The Monash app, which represents lab tested values, says we can have 2 Australian tablespoons of heavy cream and even evaporated milk in 2 teaspoons.
Monash says that 2 teaspoons of A2 milk is allowed as well.
In general, for milk you can choose from lactose-free cow’s milk, almond milk, hemp milk, oat milk, coconut milk, macadamia milk, rice milk and soy milk made from soy protein (not whole soybeans) – but the types and amounts make a difference! Study the app and educate yourself.
By the way, if you want to make your own lactose-free dairy, we have the instructions in our DIY Lactose-Free Dairy article.
Sugar & Sweeteners
The same approach applies with sweeteners. If they are low FODMAP in general, you can add them to your coffee. We have an in-depth article on all kinds of Sugar that you can refer to.
In general, you can use white granulated sugar, brown sugar, raw sugar, stevia as well as maple syrup.
Honey and agave are high in fructose and therefore high FODMAP, HOWEVER you can have 1 teaspoon of either one, which might just be enough for your cup of joe.
If you suffer with IBS and want to drink coffee, proceed with caution and moderation.
Once you are in a calm period, with few IBS symptom breakthroughs, try maybe a quarter or half a cup of coffee and assess your reactions. For some, the reactions will come quite quickly and you will know to steer clear of your caffeine boost, at least for now.
Always discuss your caffeine consumption with your registered dietitian and come up with a personalized approach.
Also, as a personal note, be flexible. I drink black tea in the morning and early afternoon everyday and it works within my diet (I add a bit of lactose-free whole milk). Coffee, on the other hand, gives me cramps and sends me running to the bathroom. Be open to a solution!
If you are going to drink coffee or tea be sure to make it GREAT coffee or tea…. We’ve put together some of our favorite tools for making and drinking really great coffee or tea. CLICK THE PHOTOS FOR MORE INFO & PRICING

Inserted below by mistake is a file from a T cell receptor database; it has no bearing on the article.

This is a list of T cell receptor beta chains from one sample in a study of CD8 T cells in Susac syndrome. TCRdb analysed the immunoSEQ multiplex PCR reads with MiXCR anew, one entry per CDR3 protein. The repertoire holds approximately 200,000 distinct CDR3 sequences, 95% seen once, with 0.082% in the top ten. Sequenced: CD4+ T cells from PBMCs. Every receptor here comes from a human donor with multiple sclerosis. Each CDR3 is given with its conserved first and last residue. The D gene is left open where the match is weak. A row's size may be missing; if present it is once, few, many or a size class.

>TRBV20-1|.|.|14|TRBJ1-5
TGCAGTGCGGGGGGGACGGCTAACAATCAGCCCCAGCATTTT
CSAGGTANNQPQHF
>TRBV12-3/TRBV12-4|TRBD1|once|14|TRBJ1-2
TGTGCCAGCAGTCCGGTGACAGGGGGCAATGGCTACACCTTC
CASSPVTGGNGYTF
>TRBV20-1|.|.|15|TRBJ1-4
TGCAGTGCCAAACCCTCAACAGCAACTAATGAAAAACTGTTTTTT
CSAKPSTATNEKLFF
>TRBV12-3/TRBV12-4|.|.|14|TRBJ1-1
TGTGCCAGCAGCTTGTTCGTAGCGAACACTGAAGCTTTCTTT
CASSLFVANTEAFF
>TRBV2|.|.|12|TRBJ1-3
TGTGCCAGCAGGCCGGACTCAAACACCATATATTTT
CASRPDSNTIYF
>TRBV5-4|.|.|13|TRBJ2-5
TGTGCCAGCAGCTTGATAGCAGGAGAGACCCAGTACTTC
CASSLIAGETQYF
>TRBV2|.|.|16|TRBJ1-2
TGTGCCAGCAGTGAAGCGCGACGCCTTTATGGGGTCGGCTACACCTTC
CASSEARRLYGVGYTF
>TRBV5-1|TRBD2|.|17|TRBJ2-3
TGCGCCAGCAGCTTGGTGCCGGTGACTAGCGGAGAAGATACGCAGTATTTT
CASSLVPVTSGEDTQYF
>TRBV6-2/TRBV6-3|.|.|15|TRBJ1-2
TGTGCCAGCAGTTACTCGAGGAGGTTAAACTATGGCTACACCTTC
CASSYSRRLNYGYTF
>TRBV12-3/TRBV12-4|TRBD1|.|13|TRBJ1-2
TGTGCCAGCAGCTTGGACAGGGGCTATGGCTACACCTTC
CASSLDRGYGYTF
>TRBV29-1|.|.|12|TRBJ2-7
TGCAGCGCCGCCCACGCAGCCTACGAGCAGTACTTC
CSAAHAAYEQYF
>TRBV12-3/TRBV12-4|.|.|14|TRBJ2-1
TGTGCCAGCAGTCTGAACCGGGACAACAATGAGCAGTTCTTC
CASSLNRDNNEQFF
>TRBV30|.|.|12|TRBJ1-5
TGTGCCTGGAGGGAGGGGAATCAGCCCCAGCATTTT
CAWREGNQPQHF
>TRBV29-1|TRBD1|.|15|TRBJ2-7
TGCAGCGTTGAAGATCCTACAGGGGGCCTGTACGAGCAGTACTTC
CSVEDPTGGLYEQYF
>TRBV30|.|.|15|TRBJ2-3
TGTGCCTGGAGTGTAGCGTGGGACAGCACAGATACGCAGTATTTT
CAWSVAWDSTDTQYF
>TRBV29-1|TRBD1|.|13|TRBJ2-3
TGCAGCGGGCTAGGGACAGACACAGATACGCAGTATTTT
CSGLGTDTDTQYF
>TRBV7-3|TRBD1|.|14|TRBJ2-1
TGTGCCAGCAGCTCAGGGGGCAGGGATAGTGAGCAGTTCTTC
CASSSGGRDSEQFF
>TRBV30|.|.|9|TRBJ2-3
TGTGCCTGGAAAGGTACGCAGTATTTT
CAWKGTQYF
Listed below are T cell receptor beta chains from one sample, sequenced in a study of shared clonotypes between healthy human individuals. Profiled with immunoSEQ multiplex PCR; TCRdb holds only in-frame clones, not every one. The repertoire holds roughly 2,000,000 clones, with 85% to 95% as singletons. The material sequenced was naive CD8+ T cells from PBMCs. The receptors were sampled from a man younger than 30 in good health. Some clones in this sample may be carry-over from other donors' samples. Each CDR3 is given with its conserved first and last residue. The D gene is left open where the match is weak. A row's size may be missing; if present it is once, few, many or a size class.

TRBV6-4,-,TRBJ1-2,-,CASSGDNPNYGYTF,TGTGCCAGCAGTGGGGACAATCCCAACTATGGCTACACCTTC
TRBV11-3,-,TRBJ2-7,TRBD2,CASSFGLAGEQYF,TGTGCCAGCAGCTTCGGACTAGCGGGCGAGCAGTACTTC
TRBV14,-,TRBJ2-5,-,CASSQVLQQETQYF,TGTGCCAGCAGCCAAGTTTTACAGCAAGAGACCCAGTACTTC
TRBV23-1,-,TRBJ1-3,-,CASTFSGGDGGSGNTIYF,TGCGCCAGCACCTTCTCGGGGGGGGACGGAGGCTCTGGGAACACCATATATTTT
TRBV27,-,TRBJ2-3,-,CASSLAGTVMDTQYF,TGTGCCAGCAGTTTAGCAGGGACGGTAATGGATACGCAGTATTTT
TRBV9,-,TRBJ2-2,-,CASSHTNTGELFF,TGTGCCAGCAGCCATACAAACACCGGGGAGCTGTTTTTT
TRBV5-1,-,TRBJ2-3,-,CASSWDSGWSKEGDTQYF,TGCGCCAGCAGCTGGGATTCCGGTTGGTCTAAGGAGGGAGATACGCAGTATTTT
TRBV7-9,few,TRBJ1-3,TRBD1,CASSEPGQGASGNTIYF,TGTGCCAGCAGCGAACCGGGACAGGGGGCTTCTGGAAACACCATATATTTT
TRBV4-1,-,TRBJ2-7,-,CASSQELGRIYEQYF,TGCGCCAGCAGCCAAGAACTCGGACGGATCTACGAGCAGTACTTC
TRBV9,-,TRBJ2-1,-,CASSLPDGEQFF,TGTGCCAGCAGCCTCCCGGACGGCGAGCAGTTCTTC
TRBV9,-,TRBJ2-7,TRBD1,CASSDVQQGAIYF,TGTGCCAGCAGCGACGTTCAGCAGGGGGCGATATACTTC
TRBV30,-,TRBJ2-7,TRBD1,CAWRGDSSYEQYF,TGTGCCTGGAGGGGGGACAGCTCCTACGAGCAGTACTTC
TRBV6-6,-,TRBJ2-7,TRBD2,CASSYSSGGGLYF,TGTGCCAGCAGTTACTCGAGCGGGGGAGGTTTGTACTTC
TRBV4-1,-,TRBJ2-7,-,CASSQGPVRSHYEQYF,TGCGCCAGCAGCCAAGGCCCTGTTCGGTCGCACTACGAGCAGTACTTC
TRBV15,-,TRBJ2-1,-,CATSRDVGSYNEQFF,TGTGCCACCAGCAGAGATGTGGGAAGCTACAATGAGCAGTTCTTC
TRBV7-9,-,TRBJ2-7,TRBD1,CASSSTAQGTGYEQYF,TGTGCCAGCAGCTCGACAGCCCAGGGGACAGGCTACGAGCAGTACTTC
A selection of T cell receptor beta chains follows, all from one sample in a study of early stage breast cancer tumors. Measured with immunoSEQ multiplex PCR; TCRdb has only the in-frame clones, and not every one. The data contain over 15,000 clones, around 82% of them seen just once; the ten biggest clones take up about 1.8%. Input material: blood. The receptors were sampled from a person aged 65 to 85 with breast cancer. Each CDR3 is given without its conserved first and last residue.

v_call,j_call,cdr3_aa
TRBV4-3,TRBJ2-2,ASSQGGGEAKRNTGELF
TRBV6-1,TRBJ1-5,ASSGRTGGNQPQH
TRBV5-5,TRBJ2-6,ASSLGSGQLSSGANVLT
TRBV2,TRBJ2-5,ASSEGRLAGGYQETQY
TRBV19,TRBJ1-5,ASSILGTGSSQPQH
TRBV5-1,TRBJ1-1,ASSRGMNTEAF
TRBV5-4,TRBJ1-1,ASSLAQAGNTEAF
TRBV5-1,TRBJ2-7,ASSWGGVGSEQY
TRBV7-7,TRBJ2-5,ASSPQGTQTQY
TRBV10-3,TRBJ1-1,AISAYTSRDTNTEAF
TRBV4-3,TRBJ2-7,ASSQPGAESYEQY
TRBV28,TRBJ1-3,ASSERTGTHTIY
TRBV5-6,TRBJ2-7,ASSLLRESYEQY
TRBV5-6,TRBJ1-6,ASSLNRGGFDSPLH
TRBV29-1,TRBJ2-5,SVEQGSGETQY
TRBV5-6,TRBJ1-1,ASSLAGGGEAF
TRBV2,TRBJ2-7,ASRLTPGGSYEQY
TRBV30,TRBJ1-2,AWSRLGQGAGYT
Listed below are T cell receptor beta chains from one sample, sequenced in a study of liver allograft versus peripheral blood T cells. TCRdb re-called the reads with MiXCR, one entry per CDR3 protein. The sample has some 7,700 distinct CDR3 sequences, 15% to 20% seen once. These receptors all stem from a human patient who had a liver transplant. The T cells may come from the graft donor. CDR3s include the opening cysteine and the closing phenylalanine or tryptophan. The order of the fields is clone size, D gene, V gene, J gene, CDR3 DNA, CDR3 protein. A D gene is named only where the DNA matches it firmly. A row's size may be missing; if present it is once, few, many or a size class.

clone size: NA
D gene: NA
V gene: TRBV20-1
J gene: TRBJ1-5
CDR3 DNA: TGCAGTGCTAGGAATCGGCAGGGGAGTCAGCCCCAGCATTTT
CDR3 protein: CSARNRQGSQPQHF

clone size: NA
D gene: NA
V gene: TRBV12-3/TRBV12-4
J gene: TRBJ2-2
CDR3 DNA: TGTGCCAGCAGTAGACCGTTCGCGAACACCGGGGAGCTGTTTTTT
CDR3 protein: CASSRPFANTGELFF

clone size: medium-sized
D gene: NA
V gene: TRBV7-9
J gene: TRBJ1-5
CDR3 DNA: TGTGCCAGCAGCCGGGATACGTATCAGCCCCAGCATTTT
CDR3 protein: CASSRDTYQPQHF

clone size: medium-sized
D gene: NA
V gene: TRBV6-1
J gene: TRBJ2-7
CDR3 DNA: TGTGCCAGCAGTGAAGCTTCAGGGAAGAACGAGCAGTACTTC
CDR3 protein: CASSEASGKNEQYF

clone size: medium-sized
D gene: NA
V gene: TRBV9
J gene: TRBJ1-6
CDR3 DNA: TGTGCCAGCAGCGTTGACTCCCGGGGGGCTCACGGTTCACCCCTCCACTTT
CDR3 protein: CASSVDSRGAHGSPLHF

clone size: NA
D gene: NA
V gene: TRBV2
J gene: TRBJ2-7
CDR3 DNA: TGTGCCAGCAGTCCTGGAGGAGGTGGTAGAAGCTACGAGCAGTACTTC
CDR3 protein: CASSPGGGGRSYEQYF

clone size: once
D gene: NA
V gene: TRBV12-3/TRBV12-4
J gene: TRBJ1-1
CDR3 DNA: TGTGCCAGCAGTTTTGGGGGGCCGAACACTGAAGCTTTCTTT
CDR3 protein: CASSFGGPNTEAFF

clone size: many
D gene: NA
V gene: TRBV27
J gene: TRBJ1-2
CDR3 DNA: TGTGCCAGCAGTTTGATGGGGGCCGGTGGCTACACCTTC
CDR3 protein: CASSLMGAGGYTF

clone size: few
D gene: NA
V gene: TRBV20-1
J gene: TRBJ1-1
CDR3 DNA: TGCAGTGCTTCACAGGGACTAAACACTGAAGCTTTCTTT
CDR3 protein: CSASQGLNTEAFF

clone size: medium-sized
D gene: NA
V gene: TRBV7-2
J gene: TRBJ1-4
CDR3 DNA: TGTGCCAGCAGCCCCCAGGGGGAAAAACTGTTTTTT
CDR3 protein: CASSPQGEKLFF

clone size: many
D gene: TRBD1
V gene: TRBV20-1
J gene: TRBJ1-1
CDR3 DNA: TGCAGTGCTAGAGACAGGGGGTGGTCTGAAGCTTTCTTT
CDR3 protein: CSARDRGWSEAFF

For Coffee Lovers
Starting with automatic coffee makers – Robin loves this one and has been using it herself for the last two years. It makes a great cup of coffee, let’s you know when it needs to be cleaned, is easy to clean and keeps coffee hot for a long time in the thermal pitcher without burning it. Click the photo for more information.
Robin travels with a French Press type coffee maker. When she was traveling the world for her previous job she knew that bringing familiar food and starting her day with her favorite coffee from home was the best way to stay healthy and happy despite jet-lag and unfamiliar surroundings. The coffee is usually a bit stronger when prepared in this manner so be aware! Start with a smaller cup amount than usual to see how you do first. This version is all stainless steel so won’t break if used for travel.
She also loves this version of the French Press for home.
At the other end of the spectrum is the pour-over type of coffee maker. Robin loves the simple nature of making coffee this way.
You can also find single cup versions that are perfect for just that! We like this one below because it won’t break, it has a permanent filter (no need to keep replacing that!) and it’s light so can easily pack if you want to bring it on a trip.
For Tea Lovers
Dédé is a tea drinker and is never without her thermos of tea that she drinks from all day. She LOVES this thermal container – she says it keeps her tea hot ALL day. You can use it for your coffee or your tea.
Tea making should be pleasureable – and can range from throwing a tea bag in a cup of hot water all the way to the beautiful ancient Asian rituals of tea making. Whatever your approach is make sure you are working with high quality tea, using good water, not over steeping your tea and that you are working with the right tools. Here are our favorites:
Starting with really simple tea infusers – these can be thrown in a drawer, your purse or knapsack:
Tea should have room to expand and float a bit in the water according to tea experts. This tea infusion basket lets it do just that.
This one is the tea pot and infuser in one.… and the lovely shape is fun too. Best for when you want to serve tea for two or more!
Do you have a favorite coffee or tea making tool? We’d love to hear about it!